Bearing in mind that this was a Bank Holiday Monday, we had hoped for a seat in the Inn's beer garden either before or after our walk. Unfortunately we were greeted by a "not open Mondays" sign. What is the matter with the owner of that place. First of all he doesn't serve campers, then he'll only serve people who are eating there on a weekend and now he chooses to shut up shop on a busy bank holiday. He doesn't deserve to be in business. Contingency arrangements were quickly made to ease the panic and we jointly (ie Dave) decided to visit the Banks Tavern in Keswick after the walk. So with that in mind, we set merrily off on our way.

Everything that is beautiful about the Lake District was encapsulated in this walk. Green pastures which were full of spring lambs, traditional English woodland, babbling becks, cascades, rock pools and the grandeur of the Lakeland Fells. This part of the valley also has a resident cuckoo which appears mid-may. Mighty Bowfell appears to head the six mile long valley but the walker eventually realises that Esk Pike is in fact at it's head and passes also go over to Grasmere, Langdale and Wasdale. Taking the wrong path up at Esk Hause can result in a lengthy and expensive taxi ride back to the intended valley.

We only walked a mile and a half up the valley, following the western bank of Langstrath Beck and then crossed the beck via the wooden bridge. A couple of miles on the opposite side of the valley would see us back at our car.

Various humorous moments occurred, notably one where a certain female in the group couldn't "get her leg over" to negotiate a tricky little rocky descent from a stile. No embarrassing photos shall appear on this blog Chris so you are quite safe ;)

 Considering it was a Bank Holiday, the valley was reasonably quiet with just a couple of families out relaxing and a young man playing his guitar over looking the rock pools. We sat at the waters meet where the path from Grasmere joins the main path and just soaked up the surroundings.


 However Dave eventually got the "call" from the Bank's so we reluctantly traipsed back to the village and then up Borrowdale to Keswick. No cuckoo was heard today but I did hear one further down the Dale nearer Keswick a week or so later. A couple of refreshing pints was enjoyed by all concerned back at the Tavern.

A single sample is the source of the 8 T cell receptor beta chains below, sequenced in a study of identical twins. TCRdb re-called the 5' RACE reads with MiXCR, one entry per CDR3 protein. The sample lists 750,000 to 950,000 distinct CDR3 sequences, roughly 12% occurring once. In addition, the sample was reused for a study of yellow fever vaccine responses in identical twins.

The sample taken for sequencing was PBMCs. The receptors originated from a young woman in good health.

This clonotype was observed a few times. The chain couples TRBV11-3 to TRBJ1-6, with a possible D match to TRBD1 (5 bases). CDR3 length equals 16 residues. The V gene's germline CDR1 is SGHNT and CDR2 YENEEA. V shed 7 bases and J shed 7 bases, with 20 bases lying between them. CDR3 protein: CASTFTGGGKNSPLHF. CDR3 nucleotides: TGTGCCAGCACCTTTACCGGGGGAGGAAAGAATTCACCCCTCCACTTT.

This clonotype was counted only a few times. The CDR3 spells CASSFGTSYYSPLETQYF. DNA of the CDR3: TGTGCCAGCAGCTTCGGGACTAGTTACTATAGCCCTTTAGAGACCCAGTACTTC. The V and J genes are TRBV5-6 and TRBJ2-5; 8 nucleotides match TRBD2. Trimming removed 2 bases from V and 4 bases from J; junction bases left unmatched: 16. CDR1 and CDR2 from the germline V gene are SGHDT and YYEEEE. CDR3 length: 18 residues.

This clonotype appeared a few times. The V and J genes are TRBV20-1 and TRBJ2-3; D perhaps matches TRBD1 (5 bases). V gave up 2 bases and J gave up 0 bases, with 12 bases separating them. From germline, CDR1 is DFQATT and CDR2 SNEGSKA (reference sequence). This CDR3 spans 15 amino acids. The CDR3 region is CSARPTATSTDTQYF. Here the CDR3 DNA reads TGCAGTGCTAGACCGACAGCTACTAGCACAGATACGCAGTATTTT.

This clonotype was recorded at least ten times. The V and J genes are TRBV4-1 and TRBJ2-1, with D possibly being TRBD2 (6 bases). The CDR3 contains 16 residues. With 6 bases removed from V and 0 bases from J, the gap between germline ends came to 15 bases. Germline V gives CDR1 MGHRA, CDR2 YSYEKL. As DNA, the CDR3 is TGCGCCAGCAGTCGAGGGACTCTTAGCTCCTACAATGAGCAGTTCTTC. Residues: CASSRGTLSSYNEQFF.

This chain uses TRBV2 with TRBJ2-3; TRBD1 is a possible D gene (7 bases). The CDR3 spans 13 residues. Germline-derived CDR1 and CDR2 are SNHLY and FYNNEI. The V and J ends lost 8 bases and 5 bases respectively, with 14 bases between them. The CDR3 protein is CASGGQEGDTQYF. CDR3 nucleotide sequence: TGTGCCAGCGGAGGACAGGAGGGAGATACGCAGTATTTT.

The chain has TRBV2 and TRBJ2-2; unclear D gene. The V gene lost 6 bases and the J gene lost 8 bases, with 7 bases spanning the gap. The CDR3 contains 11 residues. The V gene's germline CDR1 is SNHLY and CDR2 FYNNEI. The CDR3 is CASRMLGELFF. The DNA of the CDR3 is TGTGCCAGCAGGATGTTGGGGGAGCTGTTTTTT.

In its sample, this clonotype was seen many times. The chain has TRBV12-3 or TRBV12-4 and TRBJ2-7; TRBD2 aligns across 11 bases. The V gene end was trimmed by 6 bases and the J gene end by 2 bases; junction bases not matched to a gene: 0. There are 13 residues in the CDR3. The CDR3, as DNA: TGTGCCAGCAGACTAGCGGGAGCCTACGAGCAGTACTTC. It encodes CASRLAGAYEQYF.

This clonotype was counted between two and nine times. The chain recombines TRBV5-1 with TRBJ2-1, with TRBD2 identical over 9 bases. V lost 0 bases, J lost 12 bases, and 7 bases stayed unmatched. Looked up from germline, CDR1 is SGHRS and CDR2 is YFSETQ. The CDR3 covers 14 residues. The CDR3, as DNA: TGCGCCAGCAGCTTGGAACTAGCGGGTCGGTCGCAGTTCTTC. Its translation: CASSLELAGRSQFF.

I think we all have our 'own' little places where we feel at total peace with the world, this is certainly one of mine come rain or shine.






























Sunday, 1 May 2011

Grassington and Linton Bridge

Sunday 01 May 2011

I love the natural perfection of the Lake District. The grandeur of the Scottish Highlands and the Beauty of Skye take my breath away but the Yorkshire Dales is my home and I wouldn't swop that for anything.

I had an afternoon out yesterday with the intention of just going to Skipton and having a walk in the woods behind the Castle, unfortunately not a single parking place was to be had in any of the car parks and people were just queuing up to get in. So I set off up beautiful Wharfedale.





I eventually managed to get parked up in Linton Falls car park and spent a very relaxing couple of hours strolling into and around Grassington. The dry April weather was reflected by the lack of water in the falls but nature  has its way of compensating as all the limestone bed was spectacularly uncovered.




People are always happier when the sun is out aren't they. Whether walking their dogs, doing their gardening or  just out like me; they all had an 'hello' for me. Grassington and especially Linton are also special places for me, I have fond recent memories of them both.




Surprise, surprise, the Devonshire Hotel was not on my itinerary today, mainly because the outside seating is not on the sunny side of the street. In fact I was a good boy all day ;)

On my walk back I stopped and sat by the banks of the River Wharfe in the warm spring sunshine just watching the world go by; the lady teaching with her very young son how to throw rocks in the water, the young and not so young lovers kissing on the grass, the children playing in the river, the people just sat taking in the sun like me, the duck with her ducklings along with my thoughts and memories all added up to the perfect end to a very enjoyable afternoon.





Sorry, the 99 ice cream back in the car park ended the day perfectly :)

Cartmel

It must have been over twenty years since I was last in Cartmel and as you'd expect from this sleepy corner of Cumbria, the place hadn&#...